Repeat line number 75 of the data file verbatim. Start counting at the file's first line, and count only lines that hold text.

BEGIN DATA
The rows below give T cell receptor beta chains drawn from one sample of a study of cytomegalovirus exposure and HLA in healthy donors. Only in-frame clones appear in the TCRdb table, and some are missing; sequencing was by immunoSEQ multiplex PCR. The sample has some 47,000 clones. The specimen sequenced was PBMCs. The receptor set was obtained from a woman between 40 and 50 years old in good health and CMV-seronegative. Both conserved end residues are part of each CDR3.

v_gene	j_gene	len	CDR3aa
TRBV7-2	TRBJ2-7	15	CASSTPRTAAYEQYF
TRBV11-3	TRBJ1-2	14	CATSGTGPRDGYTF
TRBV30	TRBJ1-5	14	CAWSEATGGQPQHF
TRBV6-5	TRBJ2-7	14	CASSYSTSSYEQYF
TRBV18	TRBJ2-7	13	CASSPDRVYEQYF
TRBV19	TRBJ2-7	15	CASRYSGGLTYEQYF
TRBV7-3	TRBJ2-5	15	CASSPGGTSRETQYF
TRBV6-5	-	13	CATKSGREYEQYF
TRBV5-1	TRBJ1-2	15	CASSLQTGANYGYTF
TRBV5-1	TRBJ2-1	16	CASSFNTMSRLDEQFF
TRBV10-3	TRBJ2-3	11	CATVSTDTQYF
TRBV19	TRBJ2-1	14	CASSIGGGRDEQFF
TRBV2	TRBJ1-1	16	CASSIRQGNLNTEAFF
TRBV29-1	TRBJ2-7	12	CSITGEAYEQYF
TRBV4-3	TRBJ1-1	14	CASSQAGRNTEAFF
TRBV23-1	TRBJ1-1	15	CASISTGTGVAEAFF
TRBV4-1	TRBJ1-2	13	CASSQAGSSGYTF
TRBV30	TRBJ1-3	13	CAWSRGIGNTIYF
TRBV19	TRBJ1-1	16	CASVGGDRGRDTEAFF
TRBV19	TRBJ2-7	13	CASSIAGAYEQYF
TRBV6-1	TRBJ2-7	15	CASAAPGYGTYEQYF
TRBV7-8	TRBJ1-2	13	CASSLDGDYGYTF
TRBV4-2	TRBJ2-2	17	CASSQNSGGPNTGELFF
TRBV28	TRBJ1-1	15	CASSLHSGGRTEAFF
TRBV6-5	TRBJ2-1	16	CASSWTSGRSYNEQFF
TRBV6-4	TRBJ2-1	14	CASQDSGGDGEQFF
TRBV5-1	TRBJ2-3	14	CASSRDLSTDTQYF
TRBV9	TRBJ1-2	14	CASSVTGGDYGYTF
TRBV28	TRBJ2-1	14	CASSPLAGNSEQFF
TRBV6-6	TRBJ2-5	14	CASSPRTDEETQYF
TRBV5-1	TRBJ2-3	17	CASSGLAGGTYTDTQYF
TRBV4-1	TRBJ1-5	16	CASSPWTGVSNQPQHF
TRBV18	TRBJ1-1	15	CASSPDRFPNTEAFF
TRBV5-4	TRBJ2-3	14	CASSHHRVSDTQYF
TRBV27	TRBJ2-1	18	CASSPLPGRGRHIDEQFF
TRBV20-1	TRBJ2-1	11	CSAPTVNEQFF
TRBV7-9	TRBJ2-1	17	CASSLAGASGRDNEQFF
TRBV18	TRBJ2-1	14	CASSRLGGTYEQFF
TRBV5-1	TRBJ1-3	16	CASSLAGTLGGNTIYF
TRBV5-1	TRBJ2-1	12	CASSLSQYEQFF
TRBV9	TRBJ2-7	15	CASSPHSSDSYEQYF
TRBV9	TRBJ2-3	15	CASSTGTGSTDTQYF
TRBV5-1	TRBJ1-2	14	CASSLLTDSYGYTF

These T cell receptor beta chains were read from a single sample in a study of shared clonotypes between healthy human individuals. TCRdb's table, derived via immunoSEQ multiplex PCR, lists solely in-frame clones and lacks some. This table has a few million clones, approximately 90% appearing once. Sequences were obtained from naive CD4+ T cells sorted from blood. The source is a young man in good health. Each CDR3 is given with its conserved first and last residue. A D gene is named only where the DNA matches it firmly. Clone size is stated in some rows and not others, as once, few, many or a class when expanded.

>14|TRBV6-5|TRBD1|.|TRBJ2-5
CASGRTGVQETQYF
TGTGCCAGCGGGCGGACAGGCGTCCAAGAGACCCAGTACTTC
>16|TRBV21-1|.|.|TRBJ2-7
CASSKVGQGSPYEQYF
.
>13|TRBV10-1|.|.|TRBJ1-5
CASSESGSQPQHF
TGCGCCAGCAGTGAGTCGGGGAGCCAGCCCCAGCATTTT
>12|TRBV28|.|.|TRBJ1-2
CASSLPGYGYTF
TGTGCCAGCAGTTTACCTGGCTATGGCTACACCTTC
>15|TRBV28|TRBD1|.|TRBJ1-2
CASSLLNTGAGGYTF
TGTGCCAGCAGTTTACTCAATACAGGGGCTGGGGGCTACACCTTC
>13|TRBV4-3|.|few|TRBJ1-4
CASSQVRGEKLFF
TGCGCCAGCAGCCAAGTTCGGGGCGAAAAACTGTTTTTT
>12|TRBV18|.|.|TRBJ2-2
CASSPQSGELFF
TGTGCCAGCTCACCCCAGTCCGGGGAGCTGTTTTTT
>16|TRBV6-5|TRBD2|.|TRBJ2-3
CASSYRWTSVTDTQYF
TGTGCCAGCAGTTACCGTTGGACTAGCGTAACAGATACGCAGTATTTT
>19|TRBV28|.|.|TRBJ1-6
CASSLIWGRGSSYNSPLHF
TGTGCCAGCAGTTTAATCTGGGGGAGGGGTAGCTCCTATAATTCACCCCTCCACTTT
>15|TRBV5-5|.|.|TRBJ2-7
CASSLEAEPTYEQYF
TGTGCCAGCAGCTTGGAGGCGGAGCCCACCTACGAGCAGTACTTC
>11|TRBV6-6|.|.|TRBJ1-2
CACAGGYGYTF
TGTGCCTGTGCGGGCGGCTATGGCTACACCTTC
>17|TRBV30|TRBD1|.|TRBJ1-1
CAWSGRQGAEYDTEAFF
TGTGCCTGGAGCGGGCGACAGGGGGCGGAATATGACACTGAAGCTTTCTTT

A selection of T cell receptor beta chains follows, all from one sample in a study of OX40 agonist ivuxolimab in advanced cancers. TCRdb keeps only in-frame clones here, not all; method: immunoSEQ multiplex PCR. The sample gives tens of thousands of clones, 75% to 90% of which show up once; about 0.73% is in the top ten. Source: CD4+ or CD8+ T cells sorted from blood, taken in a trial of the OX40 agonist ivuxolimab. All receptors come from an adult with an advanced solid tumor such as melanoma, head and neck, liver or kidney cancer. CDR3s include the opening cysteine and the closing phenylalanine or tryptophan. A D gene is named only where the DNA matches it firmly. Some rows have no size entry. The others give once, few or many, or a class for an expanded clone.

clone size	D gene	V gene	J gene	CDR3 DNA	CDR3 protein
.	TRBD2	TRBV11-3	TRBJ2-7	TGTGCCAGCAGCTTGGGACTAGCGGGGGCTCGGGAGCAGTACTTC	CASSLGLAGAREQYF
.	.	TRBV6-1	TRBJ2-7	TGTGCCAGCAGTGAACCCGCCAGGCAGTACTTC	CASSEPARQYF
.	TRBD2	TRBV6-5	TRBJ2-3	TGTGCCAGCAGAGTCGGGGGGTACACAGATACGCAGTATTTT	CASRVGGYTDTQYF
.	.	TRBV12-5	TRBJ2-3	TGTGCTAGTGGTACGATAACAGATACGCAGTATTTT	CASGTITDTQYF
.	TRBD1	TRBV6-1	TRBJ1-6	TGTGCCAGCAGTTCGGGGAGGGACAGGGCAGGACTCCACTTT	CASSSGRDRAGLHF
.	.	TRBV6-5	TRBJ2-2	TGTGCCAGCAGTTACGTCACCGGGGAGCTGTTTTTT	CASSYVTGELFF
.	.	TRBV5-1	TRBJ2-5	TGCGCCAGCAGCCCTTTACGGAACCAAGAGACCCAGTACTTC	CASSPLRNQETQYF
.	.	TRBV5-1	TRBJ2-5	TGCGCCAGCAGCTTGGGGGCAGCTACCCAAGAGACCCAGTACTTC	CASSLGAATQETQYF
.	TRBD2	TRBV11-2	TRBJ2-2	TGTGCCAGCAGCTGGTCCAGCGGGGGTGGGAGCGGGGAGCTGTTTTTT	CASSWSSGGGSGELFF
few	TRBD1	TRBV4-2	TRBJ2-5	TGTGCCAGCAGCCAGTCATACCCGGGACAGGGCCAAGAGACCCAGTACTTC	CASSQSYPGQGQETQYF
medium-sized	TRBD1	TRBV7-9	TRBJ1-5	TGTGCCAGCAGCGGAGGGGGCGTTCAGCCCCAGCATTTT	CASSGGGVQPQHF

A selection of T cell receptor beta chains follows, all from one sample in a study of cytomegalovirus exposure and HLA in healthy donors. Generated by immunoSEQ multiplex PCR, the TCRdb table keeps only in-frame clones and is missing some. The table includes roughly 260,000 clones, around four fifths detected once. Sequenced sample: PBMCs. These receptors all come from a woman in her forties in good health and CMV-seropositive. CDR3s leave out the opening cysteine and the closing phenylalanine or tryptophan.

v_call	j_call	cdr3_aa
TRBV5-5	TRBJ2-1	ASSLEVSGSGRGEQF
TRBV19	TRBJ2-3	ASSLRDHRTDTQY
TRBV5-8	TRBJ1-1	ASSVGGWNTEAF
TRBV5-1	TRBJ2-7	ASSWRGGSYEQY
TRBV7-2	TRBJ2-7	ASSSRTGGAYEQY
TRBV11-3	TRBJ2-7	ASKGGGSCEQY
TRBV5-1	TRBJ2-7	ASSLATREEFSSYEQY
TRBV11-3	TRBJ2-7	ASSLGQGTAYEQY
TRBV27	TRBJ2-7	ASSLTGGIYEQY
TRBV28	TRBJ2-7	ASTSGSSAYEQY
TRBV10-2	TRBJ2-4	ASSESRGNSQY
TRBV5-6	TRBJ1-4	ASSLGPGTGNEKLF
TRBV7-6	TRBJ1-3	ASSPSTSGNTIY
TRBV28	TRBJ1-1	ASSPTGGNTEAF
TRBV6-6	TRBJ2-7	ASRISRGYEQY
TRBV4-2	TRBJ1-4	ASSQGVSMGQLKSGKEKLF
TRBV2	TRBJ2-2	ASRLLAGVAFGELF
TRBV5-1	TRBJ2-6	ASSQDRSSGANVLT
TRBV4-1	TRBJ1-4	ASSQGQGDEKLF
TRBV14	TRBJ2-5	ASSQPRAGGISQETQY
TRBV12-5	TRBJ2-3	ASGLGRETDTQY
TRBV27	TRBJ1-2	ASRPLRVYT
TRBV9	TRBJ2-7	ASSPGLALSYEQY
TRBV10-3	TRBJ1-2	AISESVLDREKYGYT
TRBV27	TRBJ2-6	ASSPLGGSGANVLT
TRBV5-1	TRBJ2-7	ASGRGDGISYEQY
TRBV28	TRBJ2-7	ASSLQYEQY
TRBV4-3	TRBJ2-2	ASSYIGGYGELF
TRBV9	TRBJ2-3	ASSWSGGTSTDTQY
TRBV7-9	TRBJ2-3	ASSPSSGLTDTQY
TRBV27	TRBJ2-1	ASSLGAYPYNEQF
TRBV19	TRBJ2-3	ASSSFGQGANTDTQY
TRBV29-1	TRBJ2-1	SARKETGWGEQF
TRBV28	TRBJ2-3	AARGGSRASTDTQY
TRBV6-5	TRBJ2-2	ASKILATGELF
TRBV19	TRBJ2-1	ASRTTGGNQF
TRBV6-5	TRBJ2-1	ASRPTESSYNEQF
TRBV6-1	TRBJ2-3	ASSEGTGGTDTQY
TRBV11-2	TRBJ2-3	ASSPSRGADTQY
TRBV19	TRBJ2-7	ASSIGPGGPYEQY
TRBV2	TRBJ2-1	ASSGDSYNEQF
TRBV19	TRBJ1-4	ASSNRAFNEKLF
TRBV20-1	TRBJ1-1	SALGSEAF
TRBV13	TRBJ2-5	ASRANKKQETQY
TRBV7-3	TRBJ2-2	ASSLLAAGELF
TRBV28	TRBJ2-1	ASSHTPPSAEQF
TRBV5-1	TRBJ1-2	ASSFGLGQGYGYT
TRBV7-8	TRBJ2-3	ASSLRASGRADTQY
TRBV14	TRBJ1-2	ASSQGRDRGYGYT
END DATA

CASSLEAEPTYEQYF